Friday, May 25, 2007

Over his head

It's a bird! It's a plane! No, it's the point of the debate flying right over your head. House of Eratosthenes seems very puzzled by outspoken atheists. He wishes that "our video-game atheists would abstain from believing in God — quietly — just as I abstain from buying lottery tickets."

He laments, however,
This is not how our atheists talk about God, I notice.

Simply put, they don’t treat it as a personal decision. They treat it as a community policy decision. I mean, the loudest ones treat it that way. Consider the case of Intelligent Design from two summers ago, when President Bush went on record to say both sides should be taught in school. Both sides, meaning…evolution, and the hated Intelligent Design.

This touched off a firestorm.

Why? I dunno.
Let me explain. No, that'll take too long, let me sum up.

What is taught in taxpayer-funded public schools is a community policy decision. In general, what we teach our children in a democratic society is a community policy decision. We also have a little thing called the First Amendment which states that "Congress shall make no law respecting an establishment of religion, or prohibiting the free exercise thereof..."

Judge Jones held in Kitzmiller v. Dover that Intelligent Design transparently violated the First Amendment:
The overwhelming evidence at trial established that ID is a religious view, a mere re-labeling of creationism, and not a scientific theory. ...

ID’s backers have sought to avoid the scientific scrutiny which we have now determined that it cannot withstand by advocating that the controversy, but not ID itself, should be taught in science class. This tactic is at best disingenuous, and at worst a canard. The goal of the IDM is not to encourage critical thought, but to foment a revolution which would supplant evolutionary theory with ID. ...

The citizens of the Dover area were poorly served by the members of the Board who voted for the ID Policy. It is ironic that several of these individuals, who so staunchly and proudly touted their religious convictions in public, would time and again lie to cover their tracks and disguise the real purpose behind the ID Policy. With that said, we do not question that many of the leading advocates of ID have bona fide and deeply held beliefs which drive their scholarly endeavors. Nor do we controvert that ID should continue to be studied, debated, and discussed. As stated, our conclusion today is that it is unconstitutional to teach ID as an alternative to evolution in a public school science classroom.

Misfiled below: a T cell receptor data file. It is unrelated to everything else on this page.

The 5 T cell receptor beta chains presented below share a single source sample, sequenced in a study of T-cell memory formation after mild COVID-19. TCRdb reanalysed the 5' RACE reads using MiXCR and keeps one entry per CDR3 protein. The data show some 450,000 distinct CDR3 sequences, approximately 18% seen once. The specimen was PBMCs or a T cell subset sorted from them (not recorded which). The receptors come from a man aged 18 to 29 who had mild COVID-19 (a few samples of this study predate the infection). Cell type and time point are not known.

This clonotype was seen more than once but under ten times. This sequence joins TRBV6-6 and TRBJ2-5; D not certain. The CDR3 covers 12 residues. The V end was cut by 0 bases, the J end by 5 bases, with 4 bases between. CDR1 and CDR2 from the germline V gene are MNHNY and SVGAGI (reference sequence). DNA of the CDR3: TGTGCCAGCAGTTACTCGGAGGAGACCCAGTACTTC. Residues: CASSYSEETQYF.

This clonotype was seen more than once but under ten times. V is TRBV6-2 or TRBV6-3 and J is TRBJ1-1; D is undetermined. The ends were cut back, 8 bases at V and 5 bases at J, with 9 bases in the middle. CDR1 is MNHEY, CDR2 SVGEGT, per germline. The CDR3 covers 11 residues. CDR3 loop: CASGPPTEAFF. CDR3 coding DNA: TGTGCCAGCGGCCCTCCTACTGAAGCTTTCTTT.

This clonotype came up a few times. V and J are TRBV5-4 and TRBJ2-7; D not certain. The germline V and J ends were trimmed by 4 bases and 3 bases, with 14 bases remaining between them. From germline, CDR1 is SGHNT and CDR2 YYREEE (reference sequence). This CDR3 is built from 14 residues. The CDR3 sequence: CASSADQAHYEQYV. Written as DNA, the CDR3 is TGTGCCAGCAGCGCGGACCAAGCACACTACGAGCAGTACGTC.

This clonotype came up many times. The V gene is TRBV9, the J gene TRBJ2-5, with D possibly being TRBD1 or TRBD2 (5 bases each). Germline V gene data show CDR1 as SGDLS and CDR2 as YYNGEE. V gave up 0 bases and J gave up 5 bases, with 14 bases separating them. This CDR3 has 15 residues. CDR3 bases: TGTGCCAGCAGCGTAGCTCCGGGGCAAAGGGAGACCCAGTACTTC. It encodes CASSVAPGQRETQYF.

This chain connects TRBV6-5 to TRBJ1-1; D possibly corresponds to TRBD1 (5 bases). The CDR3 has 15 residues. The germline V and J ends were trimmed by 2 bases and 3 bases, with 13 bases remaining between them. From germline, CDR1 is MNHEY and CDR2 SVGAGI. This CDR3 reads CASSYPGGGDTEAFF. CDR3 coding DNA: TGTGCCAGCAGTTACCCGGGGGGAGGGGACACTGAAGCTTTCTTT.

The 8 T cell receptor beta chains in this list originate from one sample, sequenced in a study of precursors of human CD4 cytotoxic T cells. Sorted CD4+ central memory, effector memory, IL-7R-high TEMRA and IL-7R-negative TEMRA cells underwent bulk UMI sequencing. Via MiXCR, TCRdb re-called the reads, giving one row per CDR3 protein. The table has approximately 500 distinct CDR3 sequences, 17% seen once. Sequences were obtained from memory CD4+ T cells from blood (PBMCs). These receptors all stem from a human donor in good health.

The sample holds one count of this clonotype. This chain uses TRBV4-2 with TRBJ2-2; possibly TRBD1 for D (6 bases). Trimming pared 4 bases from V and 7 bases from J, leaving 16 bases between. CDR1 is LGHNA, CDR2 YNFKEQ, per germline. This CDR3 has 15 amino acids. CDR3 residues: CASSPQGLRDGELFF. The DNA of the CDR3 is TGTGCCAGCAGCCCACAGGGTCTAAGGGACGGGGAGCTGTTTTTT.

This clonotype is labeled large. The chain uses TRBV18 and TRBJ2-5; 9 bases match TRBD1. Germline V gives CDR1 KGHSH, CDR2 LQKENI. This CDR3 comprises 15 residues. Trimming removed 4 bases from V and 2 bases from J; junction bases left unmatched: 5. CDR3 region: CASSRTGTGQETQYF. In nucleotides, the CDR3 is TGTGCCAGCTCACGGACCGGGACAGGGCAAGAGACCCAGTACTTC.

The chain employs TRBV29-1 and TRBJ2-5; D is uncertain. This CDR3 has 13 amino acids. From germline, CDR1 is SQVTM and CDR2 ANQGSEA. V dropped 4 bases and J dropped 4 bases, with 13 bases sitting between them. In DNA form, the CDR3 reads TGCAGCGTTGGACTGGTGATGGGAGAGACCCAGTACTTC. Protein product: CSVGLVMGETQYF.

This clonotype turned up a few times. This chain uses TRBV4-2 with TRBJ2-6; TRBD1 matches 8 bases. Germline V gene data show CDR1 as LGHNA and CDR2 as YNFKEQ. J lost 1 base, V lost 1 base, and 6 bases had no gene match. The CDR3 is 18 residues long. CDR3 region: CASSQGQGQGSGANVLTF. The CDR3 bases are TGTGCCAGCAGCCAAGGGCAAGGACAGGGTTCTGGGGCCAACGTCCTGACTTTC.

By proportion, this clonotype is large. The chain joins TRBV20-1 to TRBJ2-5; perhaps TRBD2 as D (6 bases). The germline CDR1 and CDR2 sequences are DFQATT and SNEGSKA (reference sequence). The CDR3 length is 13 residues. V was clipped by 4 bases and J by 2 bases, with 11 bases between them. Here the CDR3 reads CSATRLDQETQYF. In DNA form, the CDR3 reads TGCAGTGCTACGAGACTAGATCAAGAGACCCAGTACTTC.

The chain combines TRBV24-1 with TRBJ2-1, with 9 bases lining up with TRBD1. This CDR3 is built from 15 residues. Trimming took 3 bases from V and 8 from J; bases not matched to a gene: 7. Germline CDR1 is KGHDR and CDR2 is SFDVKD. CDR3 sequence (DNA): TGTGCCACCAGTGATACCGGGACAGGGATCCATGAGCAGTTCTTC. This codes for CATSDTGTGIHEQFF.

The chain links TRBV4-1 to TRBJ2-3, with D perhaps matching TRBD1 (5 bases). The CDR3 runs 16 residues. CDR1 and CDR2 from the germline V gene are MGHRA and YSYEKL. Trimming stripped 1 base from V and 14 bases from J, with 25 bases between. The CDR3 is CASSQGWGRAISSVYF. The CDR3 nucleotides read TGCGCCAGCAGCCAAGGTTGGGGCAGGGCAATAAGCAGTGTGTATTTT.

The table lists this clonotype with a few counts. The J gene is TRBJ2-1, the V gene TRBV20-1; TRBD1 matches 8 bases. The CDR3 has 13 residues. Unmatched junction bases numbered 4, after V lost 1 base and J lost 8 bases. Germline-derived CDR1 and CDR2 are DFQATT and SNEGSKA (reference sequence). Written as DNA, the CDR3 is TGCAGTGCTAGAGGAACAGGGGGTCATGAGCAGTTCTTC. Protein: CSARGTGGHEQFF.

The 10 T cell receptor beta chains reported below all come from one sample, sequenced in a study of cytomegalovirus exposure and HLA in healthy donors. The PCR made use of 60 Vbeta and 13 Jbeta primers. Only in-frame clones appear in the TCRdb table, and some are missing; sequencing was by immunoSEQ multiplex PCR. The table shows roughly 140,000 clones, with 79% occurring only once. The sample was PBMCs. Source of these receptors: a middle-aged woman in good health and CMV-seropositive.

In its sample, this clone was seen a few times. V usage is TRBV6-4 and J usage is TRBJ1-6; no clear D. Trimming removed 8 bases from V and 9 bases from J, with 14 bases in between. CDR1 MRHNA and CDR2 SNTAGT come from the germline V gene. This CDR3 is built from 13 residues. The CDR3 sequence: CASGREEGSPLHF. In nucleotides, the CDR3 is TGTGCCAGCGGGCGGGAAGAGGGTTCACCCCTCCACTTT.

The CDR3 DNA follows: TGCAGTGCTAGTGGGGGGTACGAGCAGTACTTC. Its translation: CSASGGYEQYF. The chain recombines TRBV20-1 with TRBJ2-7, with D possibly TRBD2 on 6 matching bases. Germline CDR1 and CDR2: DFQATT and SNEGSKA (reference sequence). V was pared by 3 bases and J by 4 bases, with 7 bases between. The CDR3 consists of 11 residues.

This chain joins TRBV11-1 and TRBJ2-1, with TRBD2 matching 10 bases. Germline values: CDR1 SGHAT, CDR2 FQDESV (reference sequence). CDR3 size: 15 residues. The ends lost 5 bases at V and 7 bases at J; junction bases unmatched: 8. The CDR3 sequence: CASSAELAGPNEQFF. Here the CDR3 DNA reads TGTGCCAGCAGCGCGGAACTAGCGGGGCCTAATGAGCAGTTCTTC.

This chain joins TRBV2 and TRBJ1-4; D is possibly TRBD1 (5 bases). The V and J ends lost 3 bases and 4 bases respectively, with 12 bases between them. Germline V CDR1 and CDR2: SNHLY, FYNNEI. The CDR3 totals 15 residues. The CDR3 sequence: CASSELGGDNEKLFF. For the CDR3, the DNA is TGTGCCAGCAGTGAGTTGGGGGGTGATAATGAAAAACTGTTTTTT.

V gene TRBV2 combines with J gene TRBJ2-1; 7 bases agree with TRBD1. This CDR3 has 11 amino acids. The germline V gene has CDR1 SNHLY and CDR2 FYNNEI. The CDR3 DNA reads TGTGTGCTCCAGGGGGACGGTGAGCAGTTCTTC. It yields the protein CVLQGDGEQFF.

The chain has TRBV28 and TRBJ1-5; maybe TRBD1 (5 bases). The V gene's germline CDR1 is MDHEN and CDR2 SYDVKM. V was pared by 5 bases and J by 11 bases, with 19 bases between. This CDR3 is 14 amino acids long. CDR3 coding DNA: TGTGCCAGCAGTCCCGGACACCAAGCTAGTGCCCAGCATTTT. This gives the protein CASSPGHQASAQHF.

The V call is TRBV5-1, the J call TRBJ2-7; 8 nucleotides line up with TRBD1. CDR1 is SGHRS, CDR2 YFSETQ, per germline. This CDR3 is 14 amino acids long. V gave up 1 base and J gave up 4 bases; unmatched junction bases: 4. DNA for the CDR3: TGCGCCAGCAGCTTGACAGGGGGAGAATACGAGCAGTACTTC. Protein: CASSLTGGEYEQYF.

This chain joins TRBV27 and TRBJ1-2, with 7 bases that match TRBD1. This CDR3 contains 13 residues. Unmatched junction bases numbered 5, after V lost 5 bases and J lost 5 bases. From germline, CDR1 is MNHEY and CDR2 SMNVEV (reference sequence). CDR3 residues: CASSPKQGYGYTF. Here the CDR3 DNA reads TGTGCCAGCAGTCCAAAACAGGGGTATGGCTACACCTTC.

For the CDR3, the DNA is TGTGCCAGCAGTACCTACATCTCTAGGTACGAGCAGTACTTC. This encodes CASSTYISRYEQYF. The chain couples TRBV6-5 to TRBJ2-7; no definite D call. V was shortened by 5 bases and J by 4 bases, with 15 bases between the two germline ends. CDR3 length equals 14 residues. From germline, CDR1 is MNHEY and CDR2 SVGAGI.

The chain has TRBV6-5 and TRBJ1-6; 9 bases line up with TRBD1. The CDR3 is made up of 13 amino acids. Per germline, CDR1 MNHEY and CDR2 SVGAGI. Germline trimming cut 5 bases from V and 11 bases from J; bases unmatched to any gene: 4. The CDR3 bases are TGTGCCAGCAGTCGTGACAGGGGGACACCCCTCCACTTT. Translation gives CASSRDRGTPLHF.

(Keep in mind that this is a ruling by a Christian, Republican judge.)

The poster says that, "Jerry Coyne’s essay from that tumultuous time, The Faith That Dare Not Speak Its Name... inflict[s] incendiary broadside attacks upon... logic. Coyne supposedly argues from "pure paranoia" that some unspecified "insidious forces should be silenced forever because their intent remains the same."

The only substantiation the poster offers is this:
One thing though. “If [incremental evolution] could be done - and it can - then the argument for irreducible complexity vanishes…” This is a mishandling of logic... [and transgresses the principle that the] mere fact that plausible argument can be made does not mean that its conclusion is valid [sic].[1]
The poster clearly, despite his protestations that he has "learned some fascinating stuff," does not in any way understand the fundamental argument for irreducible complexity: Some structures cannot in principle be reduced to incremental evolution. The fact that a plausible argument does exist soundly rebuts the implicit claim that such an argument cannot exist.

I suppose I must admit that it is the intention of rationalists to "silence" lies, superstition and bullshit. But we intend to do so the hard way: By rational argument and evidence. The breathtaking stupidity and hypocrisy of this essay is precisely why we atheists cannot and will not shut up.

[1] This principle is poorly stated. A plausible argument is, by definition, sound. This principle is more accurately stated as "The validity of an argument does not by itself establish its soundness or truth."

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